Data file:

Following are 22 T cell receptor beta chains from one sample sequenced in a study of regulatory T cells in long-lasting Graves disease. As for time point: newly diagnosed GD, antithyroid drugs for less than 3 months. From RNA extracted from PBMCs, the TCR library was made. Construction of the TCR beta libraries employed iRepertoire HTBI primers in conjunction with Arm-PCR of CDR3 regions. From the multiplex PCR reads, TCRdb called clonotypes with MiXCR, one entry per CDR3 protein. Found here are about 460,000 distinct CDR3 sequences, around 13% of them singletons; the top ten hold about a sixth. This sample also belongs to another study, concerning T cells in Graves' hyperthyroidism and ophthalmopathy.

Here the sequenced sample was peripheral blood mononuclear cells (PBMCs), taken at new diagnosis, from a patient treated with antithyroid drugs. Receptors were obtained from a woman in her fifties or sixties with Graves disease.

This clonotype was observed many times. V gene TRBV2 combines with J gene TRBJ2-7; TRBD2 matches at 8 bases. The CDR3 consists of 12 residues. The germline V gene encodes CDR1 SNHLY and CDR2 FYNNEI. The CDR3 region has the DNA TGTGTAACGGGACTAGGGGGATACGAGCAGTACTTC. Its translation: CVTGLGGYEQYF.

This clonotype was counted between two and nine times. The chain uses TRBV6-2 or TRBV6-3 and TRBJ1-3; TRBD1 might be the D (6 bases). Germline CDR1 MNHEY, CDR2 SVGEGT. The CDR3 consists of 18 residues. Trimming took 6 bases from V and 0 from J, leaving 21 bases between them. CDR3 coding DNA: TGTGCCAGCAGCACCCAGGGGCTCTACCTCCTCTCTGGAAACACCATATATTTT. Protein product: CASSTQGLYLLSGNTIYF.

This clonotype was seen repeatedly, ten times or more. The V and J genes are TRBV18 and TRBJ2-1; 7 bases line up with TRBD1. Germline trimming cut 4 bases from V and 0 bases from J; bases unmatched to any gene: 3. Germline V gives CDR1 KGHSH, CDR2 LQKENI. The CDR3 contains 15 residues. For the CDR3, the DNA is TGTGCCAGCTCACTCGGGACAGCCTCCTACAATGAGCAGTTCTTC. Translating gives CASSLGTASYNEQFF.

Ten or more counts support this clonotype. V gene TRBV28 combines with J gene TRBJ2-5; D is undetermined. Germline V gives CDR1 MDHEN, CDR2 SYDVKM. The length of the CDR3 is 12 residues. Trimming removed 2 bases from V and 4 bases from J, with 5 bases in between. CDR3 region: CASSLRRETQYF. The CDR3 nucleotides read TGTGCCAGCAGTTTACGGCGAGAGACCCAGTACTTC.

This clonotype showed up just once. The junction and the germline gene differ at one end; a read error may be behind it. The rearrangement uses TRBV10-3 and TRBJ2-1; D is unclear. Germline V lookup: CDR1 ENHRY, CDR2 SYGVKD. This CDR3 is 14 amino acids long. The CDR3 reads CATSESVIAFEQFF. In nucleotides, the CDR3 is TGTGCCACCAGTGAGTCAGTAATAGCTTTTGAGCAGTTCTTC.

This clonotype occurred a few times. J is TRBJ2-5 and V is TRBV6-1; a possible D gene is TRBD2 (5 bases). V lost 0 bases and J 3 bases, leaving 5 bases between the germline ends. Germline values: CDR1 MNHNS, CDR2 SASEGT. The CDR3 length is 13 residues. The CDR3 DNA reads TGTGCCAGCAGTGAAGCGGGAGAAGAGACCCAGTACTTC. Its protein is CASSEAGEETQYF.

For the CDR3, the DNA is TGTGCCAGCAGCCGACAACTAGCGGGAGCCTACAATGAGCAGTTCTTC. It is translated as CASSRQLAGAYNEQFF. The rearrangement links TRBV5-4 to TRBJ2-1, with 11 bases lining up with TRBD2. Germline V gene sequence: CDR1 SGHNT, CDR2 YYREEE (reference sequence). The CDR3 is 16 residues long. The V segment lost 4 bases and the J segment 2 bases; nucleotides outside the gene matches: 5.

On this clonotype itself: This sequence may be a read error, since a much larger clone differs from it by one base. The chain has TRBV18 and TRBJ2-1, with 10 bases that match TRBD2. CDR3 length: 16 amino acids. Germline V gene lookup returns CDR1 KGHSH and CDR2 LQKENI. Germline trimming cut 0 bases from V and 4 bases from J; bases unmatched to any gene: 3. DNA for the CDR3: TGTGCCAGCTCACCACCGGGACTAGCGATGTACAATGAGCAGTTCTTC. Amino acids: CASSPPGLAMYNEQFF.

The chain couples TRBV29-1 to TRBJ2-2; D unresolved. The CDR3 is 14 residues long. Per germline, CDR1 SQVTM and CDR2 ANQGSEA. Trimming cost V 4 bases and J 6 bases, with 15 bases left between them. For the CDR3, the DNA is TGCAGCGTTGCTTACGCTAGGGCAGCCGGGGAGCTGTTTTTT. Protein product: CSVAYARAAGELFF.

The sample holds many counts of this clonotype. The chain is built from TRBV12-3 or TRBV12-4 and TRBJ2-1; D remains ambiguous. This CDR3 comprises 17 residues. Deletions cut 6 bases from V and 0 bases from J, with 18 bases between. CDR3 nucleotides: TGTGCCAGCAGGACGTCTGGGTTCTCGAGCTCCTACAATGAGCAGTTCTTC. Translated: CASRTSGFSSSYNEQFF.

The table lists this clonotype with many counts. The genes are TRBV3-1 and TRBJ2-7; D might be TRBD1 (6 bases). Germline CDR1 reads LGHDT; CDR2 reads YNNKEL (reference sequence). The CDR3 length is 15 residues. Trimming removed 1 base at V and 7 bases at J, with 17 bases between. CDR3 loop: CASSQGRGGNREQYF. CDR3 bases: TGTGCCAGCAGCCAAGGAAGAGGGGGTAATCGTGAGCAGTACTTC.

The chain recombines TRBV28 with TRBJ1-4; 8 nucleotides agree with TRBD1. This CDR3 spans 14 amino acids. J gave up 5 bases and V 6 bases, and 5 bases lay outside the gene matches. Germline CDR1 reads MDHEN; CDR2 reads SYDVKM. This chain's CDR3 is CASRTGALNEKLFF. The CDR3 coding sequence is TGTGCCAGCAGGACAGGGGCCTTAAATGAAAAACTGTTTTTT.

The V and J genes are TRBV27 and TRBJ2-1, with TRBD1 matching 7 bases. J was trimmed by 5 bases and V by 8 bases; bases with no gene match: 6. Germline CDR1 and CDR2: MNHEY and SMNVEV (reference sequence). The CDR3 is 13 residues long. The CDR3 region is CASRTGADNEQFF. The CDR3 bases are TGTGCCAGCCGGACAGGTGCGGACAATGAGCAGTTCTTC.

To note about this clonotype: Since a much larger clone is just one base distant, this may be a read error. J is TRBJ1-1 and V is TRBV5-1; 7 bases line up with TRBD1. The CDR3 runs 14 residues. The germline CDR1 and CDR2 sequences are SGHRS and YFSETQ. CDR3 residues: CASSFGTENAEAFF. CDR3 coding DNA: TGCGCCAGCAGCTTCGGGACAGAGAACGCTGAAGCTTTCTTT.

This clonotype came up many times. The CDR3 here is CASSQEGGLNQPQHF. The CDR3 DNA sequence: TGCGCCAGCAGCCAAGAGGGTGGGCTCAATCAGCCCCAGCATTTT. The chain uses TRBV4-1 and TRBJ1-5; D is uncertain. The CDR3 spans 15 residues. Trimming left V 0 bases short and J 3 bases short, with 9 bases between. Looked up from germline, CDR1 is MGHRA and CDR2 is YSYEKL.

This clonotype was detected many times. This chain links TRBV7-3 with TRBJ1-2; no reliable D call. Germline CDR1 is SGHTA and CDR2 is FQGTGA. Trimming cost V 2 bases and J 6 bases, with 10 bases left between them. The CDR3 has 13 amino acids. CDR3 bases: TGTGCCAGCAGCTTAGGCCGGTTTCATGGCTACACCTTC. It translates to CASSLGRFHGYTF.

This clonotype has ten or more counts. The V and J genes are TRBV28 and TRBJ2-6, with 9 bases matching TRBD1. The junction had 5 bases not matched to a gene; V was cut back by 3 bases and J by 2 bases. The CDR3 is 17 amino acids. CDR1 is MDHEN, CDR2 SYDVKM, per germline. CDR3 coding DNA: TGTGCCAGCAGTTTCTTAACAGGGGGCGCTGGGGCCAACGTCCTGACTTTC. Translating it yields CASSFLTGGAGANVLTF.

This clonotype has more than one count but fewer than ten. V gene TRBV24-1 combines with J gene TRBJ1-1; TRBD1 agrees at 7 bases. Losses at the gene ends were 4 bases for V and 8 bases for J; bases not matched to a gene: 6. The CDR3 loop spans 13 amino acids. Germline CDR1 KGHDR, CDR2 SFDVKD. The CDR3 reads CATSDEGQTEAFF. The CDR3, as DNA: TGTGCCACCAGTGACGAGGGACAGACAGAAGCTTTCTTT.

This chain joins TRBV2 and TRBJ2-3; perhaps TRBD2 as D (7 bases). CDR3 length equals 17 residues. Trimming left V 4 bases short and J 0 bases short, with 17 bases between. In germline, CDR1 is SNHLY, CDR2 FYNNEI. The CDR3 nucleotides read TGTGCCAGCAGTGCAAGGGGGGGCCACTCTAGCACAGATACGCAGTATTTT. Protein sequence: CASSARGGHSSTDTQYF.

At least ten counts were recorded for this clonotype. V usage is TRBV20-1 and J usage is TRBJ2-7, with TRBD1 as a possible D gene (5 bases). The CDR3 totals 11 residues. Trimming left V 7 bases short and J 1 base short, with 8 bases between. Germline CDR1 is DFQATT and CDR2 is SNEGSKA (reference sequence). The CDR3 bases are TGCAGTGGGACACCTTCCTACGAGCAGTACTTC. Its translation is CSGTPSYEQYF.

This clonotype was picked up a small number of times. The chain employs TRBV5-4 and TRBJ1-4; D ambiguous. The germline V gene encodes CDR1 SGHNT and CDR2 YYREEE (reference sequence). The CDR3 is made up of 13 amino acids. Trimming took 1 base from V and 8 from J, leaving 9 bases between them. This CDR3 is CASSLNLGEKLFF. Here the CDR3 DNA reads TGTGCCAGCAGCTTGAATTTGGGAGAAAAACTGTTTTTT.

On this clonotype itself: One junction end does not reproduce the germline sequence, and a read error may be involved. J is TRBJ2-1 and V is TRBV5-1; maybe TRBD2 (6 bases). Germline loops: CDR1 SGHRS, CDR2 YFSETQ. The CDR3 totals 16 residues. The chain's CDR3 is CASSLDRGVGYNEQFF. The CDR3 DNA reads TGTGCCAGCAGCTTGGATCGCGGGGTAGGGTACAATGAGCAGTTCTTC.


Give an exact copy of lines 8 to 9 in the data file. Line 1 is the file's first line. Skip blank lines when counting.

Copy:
This clonotype occurred a few times. J is TRBJ2-5 and V is TRBV6-1; a possible D gene is TRBD2 (5 bases). V lost 0 bases and J 3 bases, leaving 5 bases between the germline ends. Germline values: CDR1 MNHNS, CDR2 SASEGT. The CDR3 length is 13 residues. The CDR3 DNA reads TGTGCCAGCAGTGAAGCGGGAGAAGAGACCCAGTACTTC. Its protein is CASSEAGEETQYF.

For the CDR3, the DNA is TGTGCCAGCAGCCGACAACTAGCGGGAGCCTACAATGAGCAGTTCTTC. It is translated as CASSRQLAGAYNEQFF. The rearrangement links TRBV5-4 to TRBJ2-1, with 11 bases lining up with TRBD2. Germline V gene sequence: CDR1 SGHNT, CDR2 YYREEE (reference sequence). The CDR3 is 16 residues long. The V segment lost 4 bases and the J segment 2 bases; nucleotides outside the gene matches: 5.